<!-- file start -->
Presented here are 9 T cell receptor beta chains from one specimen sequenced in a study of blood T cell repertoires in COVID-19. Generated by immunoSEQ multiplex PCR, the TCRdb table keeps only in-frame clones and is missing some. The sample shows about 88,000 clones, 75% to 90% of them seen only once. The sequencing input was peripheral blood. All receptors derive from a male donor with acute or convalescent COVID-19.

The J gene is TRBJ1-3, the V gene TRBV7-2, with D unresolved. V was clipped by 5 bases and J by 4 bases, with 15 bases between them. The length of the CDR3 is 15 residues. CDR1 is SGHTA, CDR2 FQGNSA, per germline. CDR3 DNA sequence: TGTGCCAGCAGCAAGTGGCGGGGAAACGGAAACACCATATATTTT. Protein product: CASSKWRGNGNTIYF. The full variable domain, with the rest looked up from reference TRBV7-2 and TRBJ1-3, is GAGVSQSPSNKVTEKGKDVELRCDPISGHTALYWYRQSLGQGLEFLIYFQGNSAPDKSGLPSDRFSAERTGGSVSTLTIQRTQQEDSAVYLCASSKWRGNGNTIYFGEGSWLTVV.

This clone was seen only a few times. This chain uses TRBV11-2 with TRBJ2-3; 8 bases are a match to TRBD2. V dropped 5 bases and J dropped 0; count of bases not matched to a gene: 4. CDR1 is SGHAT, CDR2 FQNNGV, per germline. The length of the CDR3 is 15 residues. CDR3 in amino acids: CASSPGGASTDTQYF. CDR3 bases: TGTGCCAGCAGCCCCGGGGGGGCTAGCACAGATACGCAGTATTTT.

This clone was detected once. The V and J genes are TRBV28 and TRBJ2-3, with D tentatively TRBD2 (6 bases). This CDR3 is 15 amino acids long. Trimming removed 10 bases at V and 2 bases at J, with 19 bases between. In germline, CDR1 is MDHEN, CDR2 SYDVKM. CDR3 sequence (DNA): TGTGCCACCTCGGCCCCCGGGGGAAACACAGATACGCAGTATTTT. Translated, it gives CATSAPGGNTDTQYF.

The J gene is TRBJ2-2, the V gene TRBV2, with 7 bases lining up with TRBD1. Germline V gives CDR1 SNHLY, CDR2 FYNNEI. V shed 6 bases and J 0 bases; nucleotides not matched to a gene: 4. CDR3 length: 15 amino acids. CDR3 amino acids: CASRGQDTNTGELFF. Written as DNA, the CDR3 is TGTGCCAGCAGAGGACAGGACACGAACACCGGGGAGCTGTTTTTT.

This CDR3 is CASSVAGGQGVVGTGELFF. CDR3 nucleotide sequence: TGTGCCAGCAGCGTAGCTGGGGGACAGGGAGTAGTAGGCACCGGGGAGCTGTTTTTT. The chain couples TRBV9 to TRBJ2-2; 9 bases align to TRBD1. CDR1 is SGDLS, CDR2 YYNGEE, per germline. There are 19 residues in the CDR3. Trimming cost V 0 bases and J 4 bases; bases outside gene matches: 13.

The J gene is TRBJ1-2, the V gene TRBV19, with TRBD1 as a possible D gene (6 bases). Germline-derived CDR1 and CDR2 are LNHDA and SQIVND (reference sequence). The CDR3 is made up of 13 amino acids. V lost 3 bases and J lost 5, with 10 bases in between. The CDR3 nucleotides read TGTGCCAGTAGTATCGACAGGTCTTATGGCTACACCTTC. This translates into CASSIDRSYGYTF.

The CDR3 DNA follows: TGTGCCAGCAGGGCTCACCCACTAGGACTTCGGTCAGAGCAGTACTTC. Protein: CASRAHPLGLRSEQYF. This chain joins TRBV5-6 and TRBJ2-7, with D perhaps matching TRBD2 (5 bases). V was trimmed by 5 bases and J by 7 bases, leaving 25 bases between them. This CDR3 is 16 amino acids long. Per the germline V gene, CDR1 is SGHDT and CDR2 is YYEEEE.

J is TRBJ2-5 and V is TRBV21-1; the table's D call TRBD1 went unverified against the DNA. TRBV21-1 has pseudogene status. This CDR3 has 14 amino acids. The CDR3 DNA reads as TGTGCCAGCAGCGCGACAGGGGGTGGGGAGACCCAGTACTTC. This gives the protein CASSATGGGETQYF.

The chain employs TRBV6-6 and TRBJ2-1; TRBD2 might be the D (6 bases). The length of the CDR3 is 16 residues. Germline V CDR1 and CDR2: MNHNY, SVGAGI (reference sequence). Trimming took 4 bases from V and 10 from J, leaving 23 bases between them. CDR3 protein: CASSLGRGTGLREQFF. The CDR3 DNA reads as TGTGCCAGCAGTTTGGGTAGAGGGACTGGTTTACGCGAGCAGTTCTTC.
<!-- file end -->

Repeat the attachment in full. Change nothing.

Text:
Presented here are 9 T cell receptor beta chains from one specimen sequenced in a study of blood T cell repertoires in COVID-19. Generated by immunoSEQ multiplex PCR, the TCRdb table keeps only in-frame clones and is missing some. The sample shows about 88,000 clones, 75% to 90% of them seen only once. The sequencing input was peripheral blood. All receptors derive from a male donor with acute or convalescent COVID-19.

The J gene is TRBJ1-3, the V gene TRBV7-2, with D unresolved. V was clipped by 5 bases and J by 4 bases, with 15 bases between them. The length of the CDR3 is 15 residues. CDR1 is SGHTA, CDR2 FQGNSA, per germline. CDR3 DNA sequence: TGTGCCAGCAGCAAGTGGCGGGGAAACGGAAACACCATATATTTT. Protein product: CASSKWRGNGNTIYF. The full variable domain, with the rest looked up from reference TRBV7-2 and TRBJ1-3, is GAGVSQSPSNKVTEKGKDVELRCDPISGHTALYWYRQSLGQGLEFLIYFQGNSAPDKSGLPSDRFSAERTGGSVSTLTIQRTQQEDSAVYLCASSKWRGNGNTIYFGEGSWLTVV.

This clone was seen only a few times. This chain uses TRBV11-2 with TRBJ2-3; 8 bases are a match to TRBD2. V dropped 5 bases and J dropped 0; count of bases not matched to a gene: 4. CDR1 is SGHAT, CDR2 FQNNGV, per germline. The length of the CDR3 is 15 residues. CDR3 in amino acids: CASSPGGASTDTQYF. CDR3 bases: TGTGCCAGCAGCCCCGGGGGGGCTAGCACAGATACGCAGTATTTT.

This clone was detected once. The V and J genes are TRBV28 and TRBJ2-3, with D tentatively TRBD2 (6 bases). This CDR3 is 15 amino acids long. Trimming removed 10 bases at V and 2 bases at J, with 19 bases between. In germline, CDR1 is MDHEN, CDR2 SYDVKM. CDR3 sequence (DNA): TGTGCCACCTCGGCCCCCGGGGGAAACACAGATACGCAGTATTTT. Translated, it gives CATSAPGGNTDTQYF.

The J gene is TRBJ2-2, the V gene TRBV2, with 7 bases lining up with TRBD1. Germline V gives CDR1 SNHLY, CDR2 FYNNEI. V shed 6 bases and J 0 bases; nucleotides not matched to a gene: 4. CDR3 length: 15 amino acids. CDR3 amino acids: CASRGQDTNTGELFF. Written as DNA, the CDR3 is TGTGCCAGCAGAGGACAGGACACGAACACCGGGGAGCTGTTTTTT.

This CDR3 is CASSVAGGQGVVGTGELFF. CDR3 nucleotide sequence: TGTGCCAGCAGCGTAGCTGGGGGACAGGGAGTAGTAGGCACCGGGGAGCTGTTTTTT. The chain couples TRBV9 to TRBJ2-2; 9 bases align to TRBD1. CDR1 is SGDLS, CDR2 YYNGEE, per germline. There are 19 residues in the CDR3. Trimming cost V 0 bases and J 4 bases; bases outside gene matches: 13.

The J gene is TRBJ1-2, the V gene TRBV19, with TRBD1 as a possible D gene (6 bases). Germline-derived CDR1 and CDR2 are LNHDA and SQIVND (reference sequence). The CDR3 is made up of 13 amino acids. V lost 3 bases and J lost 5, with 10 bases in between. The CDR3 nucleotides read TGTGCCAGTAGTATCGACAGGTCTTATGGCTACACCTTC. This translates into CASSIDRSYGYTF.

The CDR3 DNA follows: TGTGCCAGCAGGGCTCACCCACTAGGACTTCGGTCAGAGCAGTACTTC. Protein: CASRAHPLGLRSEQYF. This chain joins TRBV5-6 and TRBJ2-7, with D perhaps matching TRBD2 (5 bases). V was trimmed by 5 bases and J by 7 bases, leaving 25 bases between them. This CDR3 is 16 amino acids long. Per the germline V gene, CDR1 is SGHDT and CDR2 is YYEEEE.

J is TRBJ2-5 and V is TRBV21-1; the table's D call TRBD1 went unverified against the DNA. TRBV21-1 has pseudogene status. This CDR3 has 14 amino acids. The CDR3 DNA reads as TGTGCCAGCAGCGCGACAGGGGGTGGGGAGACCCAGTACTTC. This gives the protein CASSATGGGETQYF.

The chain employs TRBV6-6 and TRBJ2-1; TRBD2 might be the D (6 bases). The length of the CDR3 is 16 residues. Germline V CDR1 and CDR2: MNHNY, SVGAGI (reference sequence). Trimming took 4 bases from V and 10 from J, leaving 23 bases between them. CDR3 protein: CASSLGRGTGLREQFF. The CDR3 DNA reads as TGTGCCAGCAGTTTGGGTAGAGGGACTGGTTTACGCGAGCAGTTCTTC.